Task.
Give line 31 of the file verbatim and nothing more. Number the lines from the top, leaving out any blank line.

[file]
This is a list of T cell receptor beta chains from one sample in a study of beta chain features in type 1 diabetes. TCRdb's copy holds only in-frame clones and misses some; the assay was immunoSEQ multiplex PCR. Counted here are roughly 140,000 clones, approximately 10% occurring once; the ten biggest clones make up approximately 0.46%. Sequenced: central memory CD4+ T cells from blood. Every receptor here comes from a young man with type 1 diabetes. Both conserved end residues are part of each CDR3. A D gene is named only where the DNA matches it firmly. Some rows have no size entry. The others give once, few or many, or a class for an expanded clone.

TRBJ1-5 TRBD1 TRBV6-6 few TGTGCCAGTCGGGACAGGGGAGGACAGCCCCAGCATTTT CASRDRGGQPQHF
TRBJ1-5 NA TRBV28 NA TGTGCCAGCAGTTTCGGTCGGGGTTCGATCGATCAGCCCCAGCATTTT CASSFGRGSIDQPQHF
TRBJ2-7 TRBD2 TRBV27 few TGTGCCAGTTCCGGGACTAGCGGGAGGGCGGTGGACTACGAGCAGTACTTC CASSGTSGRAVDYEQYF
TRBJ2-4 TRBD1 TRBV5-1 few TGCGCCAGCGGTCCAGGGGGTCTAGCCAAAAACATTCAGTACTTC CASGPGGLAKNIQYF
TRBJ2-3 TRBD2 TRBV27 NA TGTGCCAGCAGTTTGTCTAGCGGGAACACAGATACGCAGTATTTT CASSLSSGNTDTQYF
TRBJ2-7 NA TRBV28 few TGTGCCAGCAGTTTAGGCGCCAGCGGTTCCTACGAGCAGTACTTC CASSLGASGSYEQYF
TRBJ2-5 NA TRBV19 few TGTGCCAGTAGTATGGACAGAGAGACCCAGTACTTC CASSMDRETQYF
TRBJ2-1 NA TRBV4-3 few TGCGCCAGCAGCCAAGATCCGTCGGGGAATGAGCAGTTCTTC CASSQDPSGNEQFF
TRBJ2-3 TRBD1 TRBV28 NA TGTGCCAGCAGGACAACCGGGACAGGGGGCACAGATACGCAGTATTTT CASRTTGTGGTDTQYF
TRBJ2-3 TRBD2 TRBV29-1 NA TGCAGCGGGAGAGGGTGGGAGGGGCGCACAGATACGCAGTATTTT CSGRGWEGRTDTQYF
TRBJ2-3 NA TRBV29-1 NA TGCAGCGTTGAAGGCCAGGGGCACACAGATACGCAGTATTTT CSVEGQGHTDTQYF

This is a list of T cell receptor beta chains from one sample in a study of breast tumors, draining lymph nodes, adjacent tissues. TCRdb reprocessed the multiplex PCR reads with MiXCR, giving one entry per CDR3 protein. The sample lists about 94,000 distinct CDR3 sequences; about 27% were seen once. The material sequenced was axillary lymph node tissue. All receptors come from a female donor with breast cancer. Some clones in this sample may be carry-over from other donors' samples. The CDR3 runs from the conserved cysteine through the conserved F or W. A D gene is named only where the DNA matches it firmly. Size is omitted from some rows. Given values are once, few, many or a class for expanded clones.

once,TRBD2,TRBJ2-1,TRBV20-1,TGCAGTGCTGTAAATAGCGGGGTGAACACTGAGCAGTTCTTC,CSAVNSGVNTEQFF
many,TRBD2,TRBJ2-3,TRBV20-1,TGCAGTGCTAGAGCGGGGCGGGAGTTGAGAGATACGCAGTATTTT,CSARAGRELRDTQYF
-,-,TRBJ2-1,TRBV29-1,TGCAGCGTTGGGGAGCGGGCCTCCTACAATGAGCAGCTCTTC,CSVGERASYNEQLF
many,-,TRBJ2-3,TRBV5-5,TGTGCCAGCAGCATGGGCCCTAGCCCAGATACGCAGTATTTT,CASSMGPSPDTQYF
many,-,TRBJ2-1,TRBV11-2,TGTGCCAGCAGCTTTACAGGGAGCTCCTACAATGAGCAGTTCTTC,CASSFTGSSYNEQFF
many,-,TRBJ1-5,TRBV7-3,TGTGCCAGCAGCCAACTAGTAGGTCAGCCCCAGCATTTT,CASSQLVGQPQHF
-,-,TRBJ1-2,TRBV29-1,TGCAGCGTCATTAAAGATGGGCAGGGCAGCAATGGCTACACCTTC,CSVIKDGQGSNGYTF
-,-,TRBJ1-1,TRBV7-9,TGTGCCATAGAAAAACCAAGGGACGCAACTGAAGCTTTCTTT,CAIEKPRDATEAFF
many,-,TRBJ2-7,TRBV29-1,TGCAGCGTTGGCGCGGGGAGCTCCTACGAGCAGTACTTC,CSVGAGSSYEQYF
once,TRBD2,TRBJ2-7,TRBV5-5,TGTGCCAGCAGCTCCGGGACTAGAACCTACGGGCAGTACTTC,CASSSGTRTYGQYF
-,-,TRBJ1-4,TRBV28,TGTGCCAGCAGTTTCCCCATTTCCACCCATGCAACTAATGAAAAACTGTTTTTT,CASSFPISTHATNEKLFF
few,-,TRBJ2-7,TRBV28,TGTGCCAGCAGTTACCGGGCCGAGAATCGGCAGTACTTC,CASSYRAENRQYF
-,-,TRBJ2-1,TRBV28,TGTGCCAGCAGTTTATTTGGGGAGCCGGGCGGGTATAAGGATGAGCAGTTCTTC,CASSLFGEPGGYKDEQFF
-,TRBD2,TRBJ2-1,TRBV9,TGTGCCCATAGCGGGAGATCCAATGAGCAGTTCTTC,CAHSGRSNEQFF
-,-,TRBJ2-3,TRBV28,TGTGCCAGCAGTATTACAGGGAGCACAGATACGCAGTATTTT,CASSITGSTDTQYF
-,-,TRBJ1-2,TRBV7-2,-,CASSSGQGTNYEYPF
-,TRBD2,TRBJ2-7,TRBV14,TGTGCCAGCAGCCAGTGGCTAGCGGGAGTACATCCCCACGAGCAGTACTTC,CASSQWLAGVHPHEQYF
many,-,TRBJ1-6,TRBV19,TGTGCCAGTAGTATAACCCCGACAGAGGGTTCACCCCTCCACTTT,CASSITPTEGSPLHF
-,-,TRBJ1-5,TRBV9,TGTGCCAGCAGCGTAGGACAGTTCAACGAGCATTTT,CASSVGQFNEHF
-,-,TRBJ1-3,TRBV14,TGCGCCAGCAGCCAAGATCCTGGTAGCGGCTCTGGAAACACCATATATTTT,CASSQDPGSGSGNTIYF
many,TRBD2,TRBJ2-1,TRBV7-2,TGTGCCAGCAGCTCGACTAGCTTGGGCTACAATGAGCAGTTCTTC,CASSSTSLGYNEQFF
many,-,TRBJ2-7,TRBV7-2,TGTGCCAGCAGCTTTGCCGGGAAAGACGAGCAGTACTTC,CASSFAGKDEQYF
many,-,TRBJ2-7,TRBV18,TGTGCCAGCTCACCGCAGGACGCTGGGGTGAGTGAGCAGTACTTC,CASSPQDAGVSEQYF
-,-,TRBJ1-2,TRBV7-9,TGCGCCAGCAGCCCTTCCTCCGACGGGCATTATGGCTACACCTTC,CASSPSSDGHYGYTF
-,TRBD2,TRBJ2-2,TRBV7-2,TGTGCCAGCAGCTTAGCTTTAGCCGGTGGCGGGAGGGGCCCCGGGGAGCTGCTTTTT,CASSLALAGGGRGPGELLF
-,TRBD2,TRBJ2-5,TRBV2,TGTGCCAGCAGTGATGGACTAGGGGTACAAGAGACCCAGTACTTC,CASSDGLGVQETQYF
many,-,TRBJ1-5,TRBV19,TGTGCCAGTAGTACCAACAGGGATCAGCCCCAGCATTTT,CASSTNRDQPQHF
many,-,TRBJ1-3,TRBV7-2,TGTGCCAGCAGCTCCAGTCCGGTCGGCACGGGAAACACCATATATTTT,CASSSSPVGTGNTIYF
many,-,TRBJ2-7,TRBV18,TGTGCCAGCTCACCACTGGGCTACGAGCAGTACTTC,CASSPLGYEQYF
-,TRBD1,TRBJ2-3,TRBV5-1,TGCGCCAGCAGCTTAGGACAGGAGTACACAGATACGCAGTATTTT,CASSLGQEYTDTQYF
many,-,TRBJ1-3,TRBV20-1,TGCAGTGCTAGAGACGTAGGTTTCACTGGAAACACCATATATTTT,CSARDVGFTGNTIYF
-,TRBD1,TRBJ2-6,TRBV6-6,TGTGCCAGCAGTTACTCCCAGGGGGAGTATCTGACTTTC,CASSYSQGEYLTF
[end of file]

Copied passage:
many,-,TRBJ1-6,TRBV19,TGTGCCAGTAGTATAACCCCGACAGAGGGTTCACCCCTCCACTTT,CASSITPTEGSPLHF